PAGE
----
Other things to go in your bait and lure bag is sheep wool, cotton, fur, feathers, bleached bones, etc.  Sheep wool, cotton, fur, and feathers are all excellent eye appeal agents and bait and lure holders.  They will help keep the odor there longer and protect it somewhat from moisture.  It may be illegal to use any of the things mentioned in some states so check your regulations.

Bone’s are good at a variety of sets and I’ll talk about using bones at sets at a later time.

I hope you learned something from this post and maybe you got some ideas that will help you.  I would highly appreciate it if you would comment, follow me, and like posts!  If you need any help or have some questions let me know.  I love answering questions for some reason!  (You probably think I’m weird!)

Remember to support trapping and I hope you will have good luck getting started!

Tight chains,

Anthony Asher.


How to Become a Trapper. Pt. 4, Other Equipment.

Greetings from Texas!

So in this post I’ll talk a little about hammers, sifters, gloves, bait & lure, etc.  A hammer is practically mandatory on any trapline, whether it be a land or water line.  For hammering in stakes, digging trap beds, etc.

Like I mentioned in another post you can buy hammers made specifically for trappers.  There are 4 types that I know of:  the “Ground Hog” sometimes called the “3-in-1” tool which is a sledge hammer with a blade welded onto the back of the head for digging trap beds, and a trowel on the end of the handle for digging dirt holes.  (That is the type I currently use; they cost about $20 ea.)  There is also the Cold Creek Trapping hammer which is a smallish sledge hammer with the blade welded onto the back of it (about $16 -$18 ea.) The “Sod Buster” is a bit bigger than the Cold Creek one and costs about $20 ea.  Then there is the Freedom Brand style which is a serious hammer and costs about $35.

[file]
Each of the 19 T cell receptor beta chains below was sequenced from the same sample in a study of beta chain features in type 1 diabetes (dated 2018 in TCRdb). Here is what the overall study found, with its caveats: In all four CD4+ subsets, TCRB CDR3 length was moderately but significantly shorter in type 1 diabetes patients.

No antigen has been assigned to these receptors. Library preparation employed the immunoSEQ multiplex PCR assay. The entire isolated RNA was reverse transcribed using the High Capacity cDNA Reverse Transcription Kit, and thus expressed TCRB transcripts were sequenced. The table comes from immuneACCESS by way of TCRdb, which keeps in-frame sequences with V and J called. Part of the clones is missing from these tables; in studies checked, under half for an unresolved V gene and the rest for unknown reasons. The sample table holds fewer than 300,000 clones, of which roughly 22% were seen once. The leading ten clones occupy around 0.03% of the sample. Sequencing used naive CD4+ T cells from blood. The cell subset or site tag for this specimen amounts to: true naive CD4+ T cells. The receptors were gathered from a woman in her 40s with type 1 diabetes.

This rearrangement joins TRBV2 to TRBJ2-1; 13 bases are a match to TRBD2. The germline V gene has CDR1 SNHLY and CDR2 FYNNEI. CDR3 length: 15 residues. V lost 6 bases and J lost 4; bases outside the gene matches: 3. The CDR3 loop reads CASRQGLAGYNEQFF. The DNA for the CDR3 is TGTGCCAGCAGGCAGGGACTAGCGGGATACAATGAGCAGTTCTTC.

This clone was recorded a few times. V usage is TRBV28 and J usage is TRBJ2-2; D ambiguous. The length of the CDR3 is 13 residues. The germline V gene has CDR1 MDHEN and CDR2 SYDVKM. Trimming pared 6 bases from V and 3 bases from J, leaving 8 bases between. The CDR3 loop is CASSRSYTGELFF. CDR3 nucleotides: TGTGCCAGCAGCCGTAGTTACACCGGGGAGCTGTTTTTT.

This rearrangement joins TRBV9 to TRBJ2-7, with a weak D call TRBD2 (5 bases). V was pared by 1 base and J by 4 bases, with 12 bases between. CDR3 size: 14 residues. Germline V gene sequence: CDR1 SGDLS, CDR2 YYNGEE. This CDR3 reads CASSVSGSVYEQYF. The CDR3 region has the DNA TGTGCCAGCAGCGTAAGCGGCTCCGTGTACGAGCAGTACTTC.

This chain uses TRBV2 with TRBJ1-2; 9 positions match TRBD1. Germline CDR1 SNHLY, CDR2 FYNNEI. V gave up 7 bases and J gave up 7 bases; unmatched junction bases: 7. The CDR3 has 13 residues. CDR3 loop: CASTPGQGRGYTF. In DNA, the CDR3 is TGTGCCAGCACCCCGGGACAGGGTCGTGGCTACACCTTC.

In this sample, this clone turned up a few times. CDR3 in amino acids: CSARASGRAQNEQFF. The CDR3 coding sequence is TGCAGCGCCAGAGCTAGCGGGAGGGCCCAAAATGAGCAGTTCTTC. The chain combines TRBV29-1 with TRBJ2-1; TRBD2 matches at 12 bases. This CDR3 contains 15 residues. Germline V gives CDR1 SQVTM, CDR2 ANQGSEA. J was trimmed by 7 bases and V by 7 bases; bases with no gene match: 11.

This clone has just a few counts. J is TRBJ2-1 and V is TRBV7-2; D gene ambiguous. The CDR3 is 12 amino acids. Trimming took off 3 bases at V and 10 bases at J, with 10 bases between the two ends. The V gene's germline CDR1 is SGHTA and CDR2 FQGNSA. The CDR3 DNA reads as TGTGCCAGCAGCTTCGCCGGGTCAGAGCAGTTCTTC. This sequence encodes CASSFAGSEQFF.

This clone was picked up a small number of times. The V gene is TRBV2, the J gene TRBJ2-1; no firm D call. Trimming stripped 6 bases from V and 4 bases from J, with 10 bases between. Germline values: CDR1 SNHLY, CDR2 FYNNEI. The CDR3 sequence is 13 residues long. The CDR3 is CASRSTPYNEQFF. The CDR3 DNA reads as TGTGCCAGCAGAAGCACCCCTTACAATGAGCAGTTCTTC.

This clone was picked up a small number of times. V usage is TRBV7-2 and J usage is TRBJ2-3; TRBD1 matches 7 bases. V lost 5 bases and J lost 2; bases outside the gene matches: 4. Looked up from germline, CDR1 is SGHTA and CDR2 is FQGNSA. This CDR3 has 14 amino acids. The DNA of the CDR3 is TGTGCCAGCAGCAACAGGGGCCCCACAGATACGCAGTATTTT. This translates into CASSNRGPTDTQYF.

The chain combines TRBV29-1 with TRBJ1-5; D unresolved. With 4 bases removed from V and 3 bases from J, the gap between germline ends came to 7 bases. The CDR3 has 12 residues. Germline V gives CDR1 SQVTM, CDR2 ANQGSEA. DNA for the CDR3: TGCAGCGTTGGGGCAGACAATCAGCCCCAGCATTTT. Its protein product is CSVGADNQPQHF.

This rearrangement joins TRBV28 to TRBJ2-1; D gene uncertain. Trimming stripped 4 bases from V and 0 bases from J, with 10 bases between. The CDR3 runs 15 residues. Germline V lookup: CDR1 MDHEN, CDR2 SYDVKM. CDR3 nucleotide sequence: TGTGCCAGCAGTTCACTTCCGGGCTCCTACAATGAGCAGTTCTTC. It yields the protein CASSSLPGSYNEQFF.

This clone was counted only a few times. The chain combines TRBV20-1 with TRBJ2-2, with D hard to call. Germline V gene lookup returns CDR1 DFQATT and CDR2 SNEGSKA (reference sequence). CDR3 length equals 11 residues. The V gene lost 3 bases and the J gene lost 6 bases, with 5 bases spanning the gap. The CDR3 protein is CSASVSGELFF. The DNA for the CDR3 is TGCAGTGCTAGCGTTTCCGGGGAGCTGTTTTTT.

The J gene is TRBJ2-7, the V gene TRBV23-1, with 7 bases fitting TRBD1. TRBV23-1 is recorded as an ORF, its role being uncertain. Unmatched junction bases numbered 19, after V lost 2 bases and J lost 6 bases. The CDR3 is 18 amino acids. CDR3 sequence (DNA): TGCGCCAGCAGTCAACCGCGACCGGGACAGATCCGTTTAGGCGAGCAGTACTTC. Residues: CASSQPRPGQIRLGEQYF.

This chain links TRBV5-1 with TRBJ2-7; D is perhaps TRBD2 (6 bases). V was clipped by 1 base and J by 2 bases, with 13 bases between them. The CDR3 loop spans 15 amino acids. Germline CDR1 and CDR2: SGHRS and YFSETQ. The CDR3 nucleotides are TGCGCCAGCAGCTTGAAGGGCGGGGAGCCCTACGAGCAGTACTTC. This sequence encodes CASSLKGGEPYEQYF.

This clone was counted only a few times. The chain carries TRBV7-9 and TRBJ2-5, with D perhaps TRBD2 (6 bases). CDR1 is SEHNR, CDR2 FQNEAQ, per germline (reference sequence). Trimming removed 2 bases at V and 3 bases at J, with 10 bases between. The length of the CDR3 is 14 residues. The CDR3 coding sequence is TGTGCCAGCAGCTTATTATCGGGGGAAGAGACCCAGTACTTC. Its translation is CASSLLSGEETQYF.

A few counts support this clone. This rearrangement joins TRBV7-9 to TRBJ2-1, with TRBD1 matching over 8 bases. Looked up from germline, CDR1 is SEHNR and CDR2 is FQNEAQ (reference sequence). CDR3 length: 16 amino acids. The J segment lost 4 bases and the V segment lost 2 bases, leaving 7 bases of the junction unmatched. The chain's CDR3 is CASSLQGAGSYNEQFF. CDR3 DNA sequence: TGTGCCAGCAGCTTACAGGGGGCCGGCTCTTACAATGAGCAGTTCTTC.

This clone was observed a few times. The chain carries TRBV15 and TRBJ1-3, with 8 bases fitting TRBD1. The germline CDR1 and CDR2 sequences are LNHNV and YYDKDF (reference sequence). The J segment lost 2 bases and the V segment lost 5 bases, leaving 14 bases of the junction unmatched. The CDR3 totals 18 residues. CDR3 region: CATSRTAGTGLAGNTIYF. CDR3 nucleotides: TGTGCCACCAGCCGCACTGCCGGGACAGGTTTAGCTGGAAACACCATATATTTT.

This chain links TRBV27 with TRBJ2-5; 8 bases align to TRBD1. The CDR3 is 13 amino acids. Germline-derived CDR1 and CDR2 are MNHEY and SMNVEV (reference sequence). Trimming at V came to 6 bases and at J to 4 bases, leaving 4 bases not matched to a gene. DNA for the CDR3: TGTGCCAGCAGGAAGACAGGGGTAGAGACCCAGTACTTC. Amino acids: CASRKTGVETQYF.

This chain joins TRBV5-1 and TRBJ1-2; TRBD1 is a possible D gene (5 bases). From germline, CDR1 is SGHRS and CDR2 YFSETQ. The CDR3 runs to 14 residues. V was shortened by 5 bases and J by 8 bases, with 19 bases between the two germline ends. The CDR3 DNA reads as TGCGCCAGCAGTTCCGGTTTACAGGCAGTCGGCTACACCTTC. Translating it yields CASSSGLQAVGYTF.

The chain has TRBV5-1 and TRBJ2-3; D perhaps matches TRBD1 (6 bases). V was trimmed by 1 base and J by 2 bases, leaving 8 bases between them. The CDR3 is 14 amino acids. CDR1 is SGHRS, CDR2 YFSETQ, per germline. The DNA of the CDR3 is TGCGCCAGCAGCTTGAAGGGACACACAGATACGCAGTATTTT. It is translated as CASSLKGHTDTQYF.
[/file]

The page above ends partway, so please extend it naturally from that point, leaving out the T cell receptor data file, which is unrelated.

You can make a trapping hammer if you have a welder, or you can use a hatchet, or a claw hammer.

Now for sifters.  You can get by without using a sifter but it is sure handy, and it speeds things up!  You don’t realize what a nice thing they are until you don’t have one!  There are many brands of sifters but I DON’T recommend buying the “Pro Metal Sifter”.  They are junk in my opinion; I bought one and it broke first time I used it.  Do yourself a favor a buy or make a quality one.  Freedom Brand, J.C. Conner’s “Texas Tea Cup”, the “Lifetime”, “Mega Steel”, or “Aluminum” sifters would probably all be good choices.